We have gathered all the fantastic reviews our Book Club Members have sent us this month.

Click on each name to read the review. If you would like to become part of the Viking Book Club, sign up sign up here >>


Elaine Shepherd

I thoroughly enjoyed reading this historical novel set in France and Holland in the mid-16th century. I was hooked after the first couple of chapters. Kate Mosse brings to life the religious persecution, greed and hatred experienced at that time. It was a part of European history that was previously unknown to me so I found it educational too. The book centres around family love, hatred and puts a lost child in the mix. It’s especially interesting to live the events from a female perspective. A book I would recommend.

Pam Trott

Having never read a book by Kate Mosse before, I did not know what to expect. But I really enjoyed it. The story followed a family during the French wars from 1572 - 1594. It saw them fleeing from Paris to Amsterdam, while still in Paris their daughter aged 6 years went missing, it was about them trying to find her even though they thought she was dead. I will not tell you anymore about the story but please read it, all the problems they had even with other members of the family made very interesting reading.Did they get reunited with their daughter? Read it to find out. A very enjoyable book. Will certainly read more by this author.

Richard Bramwell

I approached The City of Tears with some trepidation as years ago I had found Kate Mosse’s earlier work Labyrinth somewhat tedious. However this book, the second in a proposed trilogy, is much better. The story of the continuing fortunes of the Reydon family switches between various locations in France and the Netherlands in the second half of the VI Century and the fiction dovetails neatly with the well researched historical facts of the period. The pivotal event in the book, the infamous St Bartholomew’s day massacre changes the lives of the Reydons irrecoverably and the rest of the story focuses with clarity and sympathy on the aftermath of the massacre. The pace of the book is tremendous, the language sumptuous and the reader is carried along with the vivid characterisations. With an exciting build up to a classic finale the book is well worth a read and I shall look forward to the final instalment of the trilogy.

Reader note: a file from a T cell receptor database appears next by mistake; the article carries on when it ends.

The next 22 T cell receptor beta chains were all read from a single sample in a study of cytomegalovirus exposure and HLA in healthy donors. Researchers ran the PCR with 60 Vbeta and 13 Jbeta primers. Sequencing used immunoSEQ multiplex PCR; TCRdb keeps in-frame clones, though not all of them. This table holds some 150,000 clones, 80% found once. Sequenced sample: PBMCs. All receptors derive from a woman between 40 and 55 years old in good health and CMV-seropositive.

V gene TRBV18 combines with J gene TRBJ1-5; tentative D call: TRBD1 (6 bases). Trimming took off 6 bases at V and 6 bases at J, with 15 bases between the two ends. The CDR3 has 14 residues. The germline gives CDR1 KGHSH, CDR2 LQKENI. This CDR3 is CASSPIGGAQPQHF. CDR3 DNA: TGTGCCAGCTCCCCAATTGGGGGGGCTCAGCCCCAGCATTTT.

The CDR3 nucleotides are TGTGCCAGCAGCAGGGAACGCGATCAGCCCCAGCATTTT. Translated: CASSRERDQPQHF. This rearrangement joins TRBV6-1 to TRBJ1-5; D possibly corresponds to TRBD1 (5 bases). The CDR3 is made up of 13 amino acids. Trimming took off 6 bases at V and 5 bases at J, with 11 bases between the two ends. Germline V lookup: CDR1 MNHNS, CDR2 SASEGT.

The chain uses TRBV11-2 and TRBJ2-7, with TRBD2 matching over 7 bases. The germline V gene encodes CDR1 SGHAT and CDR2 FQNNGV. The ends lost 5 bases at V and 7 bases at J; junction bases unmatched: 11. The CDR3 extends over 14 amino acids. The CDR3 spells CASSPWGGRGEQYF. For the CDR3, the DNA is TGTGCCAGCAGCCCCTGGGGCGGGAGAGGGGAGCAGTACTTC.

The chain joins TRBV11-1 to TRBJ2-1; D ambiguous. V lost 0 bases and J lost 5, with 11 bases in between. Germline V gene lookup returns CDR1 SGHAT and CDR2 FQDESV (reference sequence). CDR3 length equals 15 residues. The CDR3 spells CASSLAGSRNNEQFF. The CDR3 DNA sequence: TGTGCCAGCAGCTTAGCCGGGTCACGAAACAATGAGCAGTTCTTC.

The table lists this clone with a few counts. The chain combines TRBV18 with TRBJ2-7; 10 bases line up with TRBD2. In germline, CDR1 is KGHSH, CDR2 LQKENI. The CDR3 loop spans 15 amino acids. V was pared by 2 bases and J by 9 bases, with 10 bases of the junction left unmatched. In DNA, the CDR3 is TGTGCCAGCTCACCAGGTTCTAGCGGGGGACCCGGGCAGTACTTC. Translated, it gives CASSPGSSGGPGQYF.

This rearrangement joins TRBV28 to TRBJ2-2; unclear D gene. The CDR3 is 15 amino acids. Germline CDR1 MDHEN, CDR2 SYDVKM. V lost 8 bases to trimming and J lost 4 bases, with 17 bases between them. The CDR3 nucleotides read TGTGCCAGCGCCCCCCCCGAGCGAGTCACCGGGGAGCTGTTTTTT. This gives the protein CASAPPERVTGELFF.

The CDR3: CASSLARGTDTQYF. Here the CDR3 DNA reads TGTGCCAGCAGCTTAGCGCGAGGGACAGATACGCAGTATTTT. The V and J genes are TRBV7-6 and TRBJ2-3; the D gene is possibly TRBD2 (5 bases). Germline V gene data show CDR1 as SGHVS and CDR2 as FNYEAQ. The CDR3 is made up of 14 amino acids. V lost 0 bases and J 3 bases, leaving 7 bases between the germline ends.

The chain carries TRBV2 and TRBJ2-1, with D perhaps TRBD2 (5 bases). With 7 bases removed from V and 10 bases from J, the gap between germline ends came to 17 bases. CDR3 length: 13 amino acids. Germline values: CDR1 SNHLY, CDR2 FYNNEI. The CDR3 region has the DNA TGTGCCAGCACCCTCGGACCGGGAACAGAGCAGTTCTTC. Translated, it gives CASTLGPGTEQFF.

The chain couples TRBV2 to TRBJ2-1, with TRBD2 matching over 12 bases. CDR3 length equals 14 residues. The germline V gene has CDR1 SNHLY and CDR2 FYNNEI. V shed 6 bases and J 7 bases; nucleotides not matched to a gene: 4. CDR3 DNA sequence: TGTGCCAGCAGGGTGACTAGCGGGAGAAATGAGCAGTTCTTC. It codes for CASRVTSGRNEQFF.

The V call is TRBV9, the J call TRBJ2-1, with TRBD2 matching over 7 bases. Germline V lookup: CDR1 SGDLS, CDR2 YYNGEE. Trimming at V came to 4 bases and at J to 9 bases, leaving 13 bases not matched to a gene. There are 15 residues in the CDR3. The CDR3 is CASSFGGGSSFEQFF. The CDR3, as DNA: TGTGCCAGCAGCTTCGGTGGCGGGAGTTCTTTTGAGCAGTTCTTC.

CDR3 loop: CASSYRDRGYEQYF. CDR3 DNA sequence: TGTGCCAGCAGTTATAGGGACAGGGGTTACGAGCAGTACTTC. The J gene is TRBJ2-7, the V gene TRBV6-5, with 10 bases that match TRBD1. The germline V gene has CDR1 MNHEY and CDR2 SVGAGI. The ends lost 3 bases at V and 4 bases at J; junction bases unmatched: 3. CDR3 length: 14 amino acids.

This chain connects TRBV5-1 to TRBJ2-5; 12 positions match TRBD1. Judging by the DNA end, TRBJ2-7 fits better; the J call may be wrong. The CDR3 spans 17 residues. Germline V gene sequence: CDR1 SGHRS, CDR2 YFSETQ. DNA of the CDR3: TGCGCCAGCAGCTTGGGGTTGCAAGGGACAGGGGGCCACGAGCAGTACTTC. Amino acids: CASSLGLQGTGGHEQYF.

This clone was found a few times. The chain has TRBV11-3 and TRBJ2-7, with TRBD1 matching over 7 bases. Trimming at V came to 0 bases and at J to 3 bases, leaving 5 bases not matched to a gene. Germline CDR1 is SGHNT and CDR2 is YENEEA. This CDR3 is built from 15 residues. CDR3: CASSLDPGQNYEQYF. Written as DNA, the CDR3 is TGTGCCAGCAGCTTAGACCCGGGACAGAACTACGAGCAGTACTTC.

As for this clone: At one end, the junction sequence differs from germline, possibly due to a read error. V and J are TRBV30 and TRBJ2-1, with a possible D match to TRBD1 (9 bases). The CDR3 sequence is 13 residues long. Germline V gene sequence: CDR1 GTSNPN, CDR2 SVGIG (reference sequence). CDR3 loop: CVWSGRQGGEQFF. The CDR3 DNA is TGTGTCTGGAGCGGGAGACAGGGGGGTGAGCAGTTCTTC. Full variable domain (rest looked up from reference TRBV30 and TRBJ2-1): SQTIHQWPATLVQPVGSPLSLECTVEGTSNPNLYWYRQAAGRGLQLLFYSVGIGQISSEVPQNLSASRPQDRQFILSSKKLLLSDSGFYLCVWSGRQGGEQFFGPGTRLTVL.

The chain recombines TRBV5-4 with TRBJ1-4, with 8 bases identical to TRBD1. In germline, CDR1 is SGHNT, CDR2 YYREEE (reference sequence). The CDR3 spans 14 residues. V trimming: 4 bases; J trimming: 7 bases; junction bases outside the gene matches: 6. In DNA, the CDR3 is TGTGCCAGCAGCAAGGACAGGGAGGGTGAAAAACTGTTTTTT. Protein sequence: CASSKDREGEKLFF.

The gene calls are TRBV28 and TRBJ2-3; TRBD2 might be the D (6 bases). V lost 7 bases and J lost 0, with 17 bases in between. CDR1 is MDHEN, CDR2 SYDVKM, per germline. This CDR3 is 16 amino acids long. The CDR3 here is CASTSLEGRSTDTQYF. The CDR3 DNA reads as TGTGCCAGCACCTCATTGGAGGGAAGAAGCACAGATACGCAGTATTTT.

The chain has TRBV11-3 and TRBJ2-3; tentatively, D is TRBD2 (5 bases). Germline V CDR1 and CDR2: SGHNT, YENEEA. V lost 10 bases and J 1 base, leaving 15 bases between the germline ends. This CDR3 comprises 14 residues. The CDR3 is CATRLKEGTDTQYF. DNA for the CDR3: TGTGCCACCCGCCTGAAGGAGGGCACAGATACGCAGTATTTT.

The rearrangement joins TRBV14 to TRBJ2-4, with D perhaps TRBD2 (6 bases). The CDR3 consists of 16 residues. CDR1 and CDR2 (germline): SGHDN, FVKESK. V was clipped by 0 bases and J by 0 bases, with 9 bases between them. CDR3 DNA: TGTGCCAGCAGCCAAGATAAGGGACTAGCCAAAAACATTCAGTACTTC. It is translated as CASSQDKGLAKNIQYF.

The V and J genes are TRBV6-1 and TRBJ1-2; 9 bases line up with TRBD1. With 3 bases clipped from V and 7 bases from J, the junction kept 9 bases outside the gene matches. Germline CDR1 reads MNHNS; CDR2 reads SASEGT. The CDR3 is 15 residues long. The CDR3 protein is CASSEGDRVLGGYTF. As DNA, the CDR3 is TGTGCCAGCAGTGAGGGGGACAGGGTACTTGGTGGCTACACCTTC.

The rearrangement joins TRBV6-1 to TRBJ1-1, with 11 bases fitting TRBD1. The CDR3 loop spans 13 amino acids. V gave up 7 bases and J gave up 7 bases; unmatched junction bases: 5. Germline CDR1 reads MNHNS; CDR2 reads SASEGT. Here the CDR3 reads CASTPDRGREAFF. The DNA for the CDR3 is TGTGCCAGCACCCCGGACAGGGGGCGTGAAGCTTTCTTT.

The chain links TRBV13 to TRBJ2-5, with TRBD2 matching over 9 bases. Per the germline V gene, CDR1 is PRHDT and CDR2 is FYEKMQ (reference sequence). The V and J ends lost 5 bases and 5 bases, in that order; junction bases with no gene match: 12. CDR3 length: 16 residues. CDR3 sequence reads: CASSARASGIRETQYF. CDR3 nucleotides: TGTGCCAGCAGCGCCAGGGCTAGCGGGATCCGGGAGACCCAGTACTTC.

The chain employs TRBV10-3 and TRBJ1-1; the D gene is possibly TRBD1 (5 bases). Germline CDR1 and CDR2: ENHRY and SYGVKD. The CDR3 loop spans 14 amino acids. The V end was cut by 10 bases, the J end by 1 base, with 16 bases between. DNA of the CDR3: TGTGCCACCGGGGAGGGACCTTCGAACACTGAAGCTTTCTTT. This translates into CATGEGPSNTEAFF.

Kevin Power

Kate has a grasp of history particularly from the French perspective. She has built this epic on the religious wars, Hugenot/Catholic, both in France and the Netherlands. There are the family details that she excels at and a lot of the coincidences that help her plots along. Sometimes they are unlikely, even fantastical ! Her fight scenes need more realism, maybe she should pick up some clues from Bernard Cornwell. The whole story is full of real historical facts meticulously used to underpin a fast moving pace; with many twists and turns. Here we have 540 pages of a good ripping yarn and as a stand alone book it works. I would however, recommend anyone to read volume 1 first. It does look though, that a third book is in the offing.

Val Burgess

This was an interesting, gripping read. It is the second in a series about France in 16th century. The Catholics and Huguenots are at war but there is a royal wedding which should unite the two sides. The book is following Minou Joubert and her family - husband, children, brother and sister- as they prepare to attend the wedding, but she is being targeted by an old enemy. It is a book which keeps you reading, intrigued to see what happens. Thoroughly recommended.

Christine Turley